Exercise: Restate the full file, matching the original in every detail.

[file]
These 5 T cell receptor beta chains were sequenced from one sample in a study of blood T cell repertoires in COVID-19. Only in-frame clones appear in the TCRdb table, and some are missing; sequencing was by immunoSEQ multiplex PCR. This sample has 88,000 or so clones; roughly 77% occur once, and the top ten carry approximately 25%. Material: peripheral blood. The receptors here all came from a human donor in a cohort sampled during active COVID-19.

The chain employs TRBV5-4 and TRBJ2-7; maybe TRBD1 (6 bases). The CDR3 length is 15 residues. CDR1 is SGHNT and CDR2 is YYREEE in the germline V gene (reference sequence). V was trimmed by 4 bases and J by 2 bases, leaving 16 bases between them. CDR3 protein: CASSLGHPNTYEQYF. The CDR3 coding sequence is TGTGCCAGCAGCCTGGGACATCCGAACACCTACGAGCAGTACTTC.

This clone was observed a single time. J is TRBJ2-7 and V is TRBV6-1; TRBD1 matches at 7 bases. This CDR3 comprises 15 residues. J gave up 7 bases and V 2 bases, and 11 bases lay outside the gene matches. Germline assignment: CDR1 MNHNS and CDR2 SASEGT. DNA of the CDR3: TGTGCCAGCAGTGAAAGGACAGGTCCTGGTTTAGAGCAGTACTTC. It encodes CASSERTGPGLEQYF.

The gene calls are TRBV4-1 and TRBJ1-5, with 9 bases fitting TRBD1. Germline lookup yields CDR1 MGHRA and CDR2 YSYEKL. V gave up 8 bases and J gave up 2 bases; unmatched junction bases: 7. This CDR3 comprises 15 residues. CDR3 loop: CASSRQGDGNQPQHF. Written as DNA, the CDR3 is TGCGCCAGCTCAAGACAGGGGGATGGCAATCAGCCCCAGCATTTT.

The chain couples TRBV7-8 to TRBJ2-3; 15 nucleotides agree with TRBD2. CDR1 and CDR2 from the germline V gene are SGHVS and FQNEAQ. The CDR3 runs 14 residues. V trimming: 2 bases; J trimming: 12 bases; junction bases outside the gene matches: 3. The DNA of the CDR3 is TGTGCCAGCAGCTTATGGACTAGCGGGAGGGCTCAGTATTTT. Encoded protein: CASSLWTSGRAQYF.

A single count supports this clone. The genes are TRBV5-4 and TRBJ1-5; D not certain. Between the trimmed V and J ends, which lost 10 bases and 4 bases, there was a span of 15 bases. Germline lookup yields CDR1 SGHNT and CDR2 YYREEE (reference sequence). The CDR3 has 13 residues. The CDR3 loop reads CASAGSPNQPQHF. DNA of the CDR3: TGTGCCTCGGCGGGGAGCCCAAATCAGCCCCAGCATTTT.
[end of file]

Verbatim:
These 5 T cell receptor beta chains were sequenced from one sample in a study of blood T cell repertoires in COVID-19. Only in-frame clones appear in the TCRdb table, and some are missing; sequencing was by immunoSEQ multiplex PCR. This sample has 88,000 or so clones; roughly 77% occur once, and the top ten carry approximately 25%. Material: peripheral blood. The receptors here all came from a human donor in a cohort sampled during active COVID-19.

The chain employs TRBV5-4 and TRBJ2-7; maybe TRBD1 (6 bases). The CDR3 length is 15 residues. CDR1 is SGHNT and CDR2 is YYREEE in the germline V gene (reference sequence). V was trimmed by 4 bases and J by 2 bases, leaving 16 bases between them. CDR3 protein: CASSLGHPNTYEQYF. The CDR3 coding sequence is TGTGCCAGCAGCCTGGGACATCCGAACACCTACGAGCAGTACTTC.

This clone was observed a single time. J is TRBJ2-7 and V is TRBV6-1; TRBD1 matches at 7 bases. This CDR3 comprises 15 residues. J gave up 7 bases and V 2 bases, and 11 bases lay outside the gene matches. Germline assignment: CDR1 MNHNS and CDR2 SASEGT. DNA of the CDR3: TGTGCCAGCAGTGAAAGGACAGGTCCTGGTTTAGAGCAGTACTTC. It encodes CASSERTGPGLEQYF.

The gene calls are TRBV4-1 and TRBJ1-5, with 9 bases fitting TRBD1. Germline lookup yields CDR1 MGHRA and CDR2 YSYEKL. V gave up 8 bases and J gave up 2 bases; unmatched junction bases: 7. This CDR3 comprises 15 residues. CDR3 loop: CASSRQGDGNQPQHF. Written as DNA, the CDR3 is TGCGCCAGCTCAAGACAGGGGGATGGCAATCAGCCCCAGCATTTT.

The chain couples TRBV7-8 to TRBJ2-3; 15 nucleotides agree with TRBD2. CDR1 and CDR2 from the germline V gene are SGHVS and FQNEAQ. The CDR3 runs 14 residues. V trimming: 2 bases; J trimming: 12 bases; junction bases outside the gene matches: 3. The DNA of the CDR3 is TGTGCCAGCAGCTTATGGACTAGCGGGAGGGCTCAGTATTTT. Encoded protein: CASSLWTSGRAQYF.

A single count supports this clone. The genes are TRBV5-4 and TRBJ1-5; D not certain. Between the trimmed V and J ends, which lost 10 bases and 4 bases, there was a span of 15 bases. Germline lookup yields CDR1 SGHNT and CDR2 YYREEE (reference sequence). The CDR3 has 13 residues. The CDR3 loop reads CASAGSPNQPQHF. DNA of the CDR3: TGTGCCTCGGCGGGGAGCCCAAATCAGCCCCAGCATTTT.